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Energy Harvesting for IoT

Things talking to each other—the IoT (Internet of Things)—was science fiction a few decades ago. Today, it’s common in many areas of many countries. The communications take place over wires, via 4G and 5G cellular networks (and some older 3G systems, too), and over hybrid systems that combine the cables and broadcast networks, with a wireless router at the endpoint.

The sensors and intelligent modules that are the basis of the IoT require power to function, to communicate, and to gather data. In the current state, that means batteries or direct access to electrical power. The combination of connection and power source present barriers to expansion of the IoT. Naturally, if there are barriers, there are people, organizations, academies, and governments seeking ways around, over, or through those barriers.

The IoT connects and facilitates data exchange between a multitude of smart objects of various shapes and sizes—such as remote-controlled home security systems, self-driving cars equipped with sensors that detect obstacles on the road, temperature-controlled factory equipment, and even heart rate monitors implanted in the human body. This “hypernetwork” is projected to reach trillions of devices in the next decade, boosting the number of sensor nodes deployed in its platforms.

Current approaches used to power sensor nodes rely on battery technology, but batteries need regular replacement, which is costly and environmentally harmful over time. Unfortunately, the current global production of lithium for battery materials may not keep up with the increasing energy demand from the swelling number of sensors. And there is the political aspect of where the raw materials are mined and refined.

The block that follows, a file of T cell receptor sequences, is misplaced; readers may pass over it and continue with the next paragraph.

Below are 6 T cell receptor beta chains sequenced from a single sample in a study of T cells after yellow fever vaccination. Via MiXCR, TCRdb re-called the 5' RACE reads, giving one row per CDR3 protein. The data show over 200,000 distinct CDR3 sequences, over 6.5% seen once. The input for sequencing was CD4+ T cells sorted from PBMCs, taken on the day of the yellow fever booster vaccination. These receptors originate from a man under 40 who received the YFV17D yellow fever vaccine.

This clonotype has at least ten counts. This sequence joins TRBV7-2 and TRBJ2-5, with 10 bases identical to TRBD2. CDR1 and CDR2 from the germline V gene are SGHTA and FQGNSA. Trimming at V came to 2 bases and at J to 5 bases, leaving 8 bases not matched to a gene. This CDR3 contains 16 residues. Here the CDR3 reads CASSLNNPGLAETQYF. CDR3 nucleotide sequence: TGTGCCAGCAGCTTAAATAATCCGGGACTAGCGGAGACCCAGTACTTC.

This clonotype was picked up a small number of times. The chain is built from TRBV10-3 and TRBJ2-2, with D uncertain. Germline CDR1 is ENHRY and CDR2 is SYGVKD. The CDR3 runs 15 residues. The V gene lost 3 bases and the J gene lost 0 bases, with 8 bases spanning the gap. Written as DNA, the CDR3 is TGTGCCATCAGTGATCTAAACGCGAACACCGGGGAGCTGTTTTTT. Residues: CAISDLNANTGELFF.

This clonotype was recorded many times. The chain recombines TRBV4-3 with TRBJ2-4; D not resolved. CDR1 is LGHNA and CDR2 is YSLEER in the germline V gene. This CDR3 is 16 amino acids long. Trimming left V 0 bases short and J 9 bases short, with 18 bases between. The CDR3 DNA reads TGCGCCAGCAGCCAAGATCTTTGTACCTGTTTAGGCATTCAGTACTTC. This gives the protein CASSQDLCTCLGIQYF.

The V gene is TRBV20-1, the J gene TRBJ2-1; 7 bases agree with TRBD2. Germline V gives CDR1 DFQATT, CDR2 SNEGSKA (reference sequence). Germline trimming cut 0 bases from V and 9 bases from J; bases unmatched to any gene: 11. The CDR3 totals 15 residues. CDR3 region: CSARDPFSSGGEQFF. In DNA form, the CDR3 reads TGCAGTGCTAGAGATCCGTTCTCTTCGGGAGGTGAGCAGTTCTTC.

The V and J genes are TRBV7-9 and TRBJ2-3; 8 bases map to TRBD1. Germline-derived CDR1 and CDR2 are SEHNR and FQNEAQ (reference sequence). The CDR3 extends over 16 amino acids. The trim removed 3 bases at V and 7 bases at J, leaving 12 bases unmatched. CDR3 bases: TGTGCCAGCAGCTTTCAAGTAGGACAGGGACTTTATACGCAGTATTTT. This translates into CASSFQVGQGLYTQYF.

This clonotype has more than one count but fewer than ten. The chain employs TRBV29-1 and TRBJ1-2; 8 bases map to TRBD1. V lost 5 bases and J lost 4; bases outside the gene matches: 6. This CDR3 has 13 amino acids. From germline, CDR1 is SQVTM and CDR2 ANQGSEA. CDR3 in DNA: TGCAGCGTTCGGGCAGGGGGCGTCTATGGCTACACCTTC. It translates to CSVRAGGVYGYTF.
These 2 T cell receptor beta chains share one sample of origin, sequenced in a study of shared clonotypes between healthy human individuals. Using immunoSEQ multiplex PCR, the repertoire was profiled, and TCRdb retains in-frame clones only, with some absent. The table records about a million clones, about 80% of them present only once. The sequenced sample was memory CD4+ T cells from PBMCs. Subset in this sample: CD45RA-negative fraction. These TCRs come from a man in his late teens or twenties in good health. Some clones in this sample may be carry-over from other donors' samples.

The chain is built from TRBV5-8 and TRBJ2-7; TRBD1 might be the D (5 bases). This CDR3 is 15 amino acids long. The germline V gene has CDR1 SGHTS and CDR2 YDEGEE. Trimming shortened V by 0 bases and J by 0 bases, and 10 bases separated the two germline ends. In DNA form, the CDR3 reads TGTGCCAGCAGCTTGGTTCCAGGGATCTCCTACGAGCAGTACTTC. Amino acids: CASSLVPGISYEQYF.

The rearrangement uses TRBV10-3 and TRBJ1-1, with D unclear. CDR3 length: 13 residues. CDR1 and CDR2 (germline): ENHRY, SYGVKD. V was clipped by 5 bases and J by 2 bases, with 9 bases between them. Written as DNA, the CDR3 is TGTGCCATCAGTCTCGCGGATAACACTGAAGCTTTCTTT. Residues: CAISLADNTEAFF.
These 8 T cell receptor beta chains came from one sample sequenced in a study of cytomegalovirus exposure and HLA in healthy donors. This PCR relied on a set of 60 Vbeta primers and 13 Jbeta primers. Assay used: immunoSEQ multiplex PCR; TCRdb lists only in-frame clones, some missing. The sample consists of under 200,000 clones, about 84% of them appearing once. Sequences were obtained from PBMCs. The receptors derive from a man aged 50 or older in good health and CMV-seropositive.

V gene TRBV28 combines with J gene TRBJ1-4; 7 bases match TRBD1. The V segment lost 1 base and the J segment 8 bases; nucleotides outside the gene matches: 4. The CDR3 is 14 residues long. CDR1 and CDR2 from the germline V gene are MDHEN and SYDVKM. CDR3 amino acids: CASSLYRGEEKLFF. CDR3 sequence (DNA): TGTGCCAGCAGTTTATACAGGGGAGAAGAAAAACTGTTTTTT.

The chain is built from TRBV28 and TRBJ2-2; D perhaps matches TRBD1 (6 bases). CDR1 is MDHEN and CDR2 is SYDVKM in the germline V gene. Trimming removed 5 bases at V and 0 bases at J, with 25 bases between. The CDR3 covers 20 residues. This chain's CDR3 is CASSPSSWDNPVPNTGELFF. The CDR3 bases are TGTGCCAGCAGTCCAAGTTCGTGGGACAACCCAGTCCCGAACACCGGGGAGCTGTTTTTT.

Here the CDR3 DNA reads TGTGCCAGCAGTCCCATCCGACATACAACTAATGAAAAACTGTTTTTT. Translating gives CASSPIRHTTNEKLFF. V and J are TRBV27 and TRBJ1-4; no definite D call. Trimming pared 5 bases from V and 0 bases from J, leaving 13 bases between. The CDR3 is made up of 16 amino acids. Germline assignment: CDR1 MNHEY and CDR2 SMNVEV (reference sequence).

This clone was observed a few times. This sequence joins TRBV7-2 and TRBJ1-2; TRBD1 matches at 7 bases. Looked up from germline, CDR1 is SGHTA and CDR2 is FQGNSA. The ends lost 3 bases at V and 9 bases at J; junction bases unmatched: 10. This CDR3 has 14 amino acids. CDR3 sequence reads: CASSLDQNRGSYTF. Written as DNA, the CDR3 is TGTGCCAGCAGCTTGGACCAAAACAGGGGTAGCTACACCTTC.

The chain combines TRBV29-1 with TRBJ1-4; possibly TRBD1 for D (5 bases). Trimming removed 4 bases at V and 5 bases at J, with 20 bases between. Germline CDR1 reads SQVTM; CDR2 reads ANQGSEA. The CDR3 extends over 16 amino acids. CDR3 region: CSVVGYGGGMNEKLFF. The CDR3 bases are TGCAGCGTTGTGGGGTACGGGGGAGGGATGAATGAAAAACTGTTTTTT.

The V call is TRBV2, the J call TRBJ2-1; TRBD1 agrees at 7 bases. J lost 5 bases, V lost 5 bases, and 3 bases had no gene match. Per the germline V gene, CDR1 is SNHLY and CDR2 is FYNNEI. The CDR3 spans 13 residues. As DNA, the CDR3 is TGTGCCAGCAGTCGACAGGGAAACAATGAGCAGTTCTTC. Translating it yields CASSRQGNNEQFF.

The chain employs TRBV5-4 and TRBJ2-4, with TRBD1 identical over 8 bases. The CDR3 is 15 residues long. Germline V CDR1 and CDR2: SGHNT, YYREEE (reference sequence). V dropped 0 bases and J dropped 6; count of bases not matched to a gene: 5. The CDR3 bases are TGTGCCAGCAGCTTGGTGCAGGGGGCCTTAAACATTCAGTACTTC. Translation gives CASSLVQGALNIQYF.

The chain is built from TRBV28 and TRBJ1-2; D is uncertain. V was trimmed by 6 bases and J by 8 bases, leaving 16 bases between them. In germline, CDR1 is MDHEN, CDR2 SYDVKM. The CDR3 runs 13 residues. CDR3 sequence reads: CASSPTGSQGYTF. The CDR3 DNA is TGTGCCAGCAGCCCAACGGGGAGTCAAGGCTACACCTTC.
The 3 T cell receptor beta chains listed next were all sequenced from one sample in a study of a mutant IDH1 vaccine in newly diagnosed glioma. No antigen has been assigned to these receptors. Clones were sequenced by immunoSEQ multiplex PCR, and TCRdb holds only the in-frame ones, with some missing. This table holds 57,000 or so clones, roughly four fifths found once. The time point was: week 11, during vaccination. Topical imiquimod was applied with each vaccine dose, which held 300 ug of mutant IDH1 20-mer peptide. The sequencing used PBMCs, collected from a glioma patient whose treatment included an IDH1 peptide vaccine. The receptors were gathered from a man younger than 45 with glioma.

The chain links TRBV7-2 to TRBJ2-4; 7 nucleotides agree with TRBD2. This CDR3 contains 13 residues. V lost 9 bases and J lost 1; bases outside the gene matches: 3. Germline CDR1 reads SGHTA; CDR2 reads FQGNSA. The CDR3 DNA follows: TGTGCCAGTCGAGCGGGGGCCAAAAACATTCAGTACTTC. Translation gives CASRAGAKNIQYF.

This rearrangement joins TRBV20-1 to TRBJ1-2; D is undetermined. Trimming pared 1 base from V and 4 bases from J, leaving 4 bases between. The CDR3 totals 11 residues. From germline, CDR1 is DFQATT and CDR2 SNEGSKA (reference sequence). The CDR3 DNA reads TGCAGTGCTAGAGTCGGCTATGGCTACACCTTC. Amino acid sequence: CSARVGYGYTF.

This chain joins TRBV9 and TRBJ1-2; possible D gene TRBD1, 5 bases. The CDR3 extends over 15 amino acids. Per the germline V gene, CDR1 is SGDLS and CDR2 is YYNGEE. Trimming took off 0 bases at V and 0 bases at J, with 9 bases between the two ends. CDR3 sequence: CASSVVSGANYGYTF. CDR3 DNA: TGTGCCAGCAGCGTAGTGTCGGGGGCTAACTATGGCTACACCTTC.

Wirelessly powered sensor nodes could help achieve a sustainable IoT by drawing energy from the environment using so-called energy harvesters, such as photovoltaic cells and RF (radio frequency) energy harvesters, among other technologies. Large-area electronics could be key in enabling these power sources.

LAE for Thee

Large-area electronics have recently emerged as an appealing alternative to conventional silicon-based technologies thanks to significant progress in solution-based processing, which has made devices and circuits easier to print on flexible, large-area substrates. They can be produced at low temperatures and on biodegradable substrates such as paper, which makes them more ecofriendly than their silicon-based counterparts.

A team from the KAUST (King Abdullah University of Science and Technology) in Saudi Arabia assessed the viability of various large-area electronic technologies and their potential to deliver ecofriendly, wirelessly powered IoT sensors. Over the years, the team has developed a range of RF electronic components, including metal-oxide and organic polymer-based semiconductor devices known as Schottky diodes. These devices are crucial components in wireless energy harvesters and ultimately dictate the performance and cost of the sensor nodes.

With RF energy harvesting, ambient radio waves from cellular towers are rectified via the Schottky diode. The resulting charge is stored in a capacitive element. By cascading a series of these elements, an RF input signal captured with an antenna can be converted to a significantly higher DC voltage which a sensor can then use. This means that sensor batteries need not be replaced, saving time and money as well as increasing sensor network reliability.

Some of the benefits of RF energy harvesting:

• Works in dark locations unlike photovoltaic cells
• Provides power on demand, even in mobile conditions
• Provides tracking
• Can work as secondary battery

Key contributions from the KAUST team include scalable methods for manufacturing RF diodes to harvest energy reaching the 5G/6G frequency range. Such technologies provide the needed building blocks toward a more sustainable way to power the billions of sensor nodes in the future. The team is also investigating the monolithic integration of these low-power devices with antenna and sensors to showcase their true potential.

Other types of energy harvesting techniques and energy harvesting materials include thermoelectric, photovoltaic, piezoelectric, pyroelectric, electromagnetic, wind energy, and even vibration energy harvesting. In today’s global market, the major energy harvesting method uses light.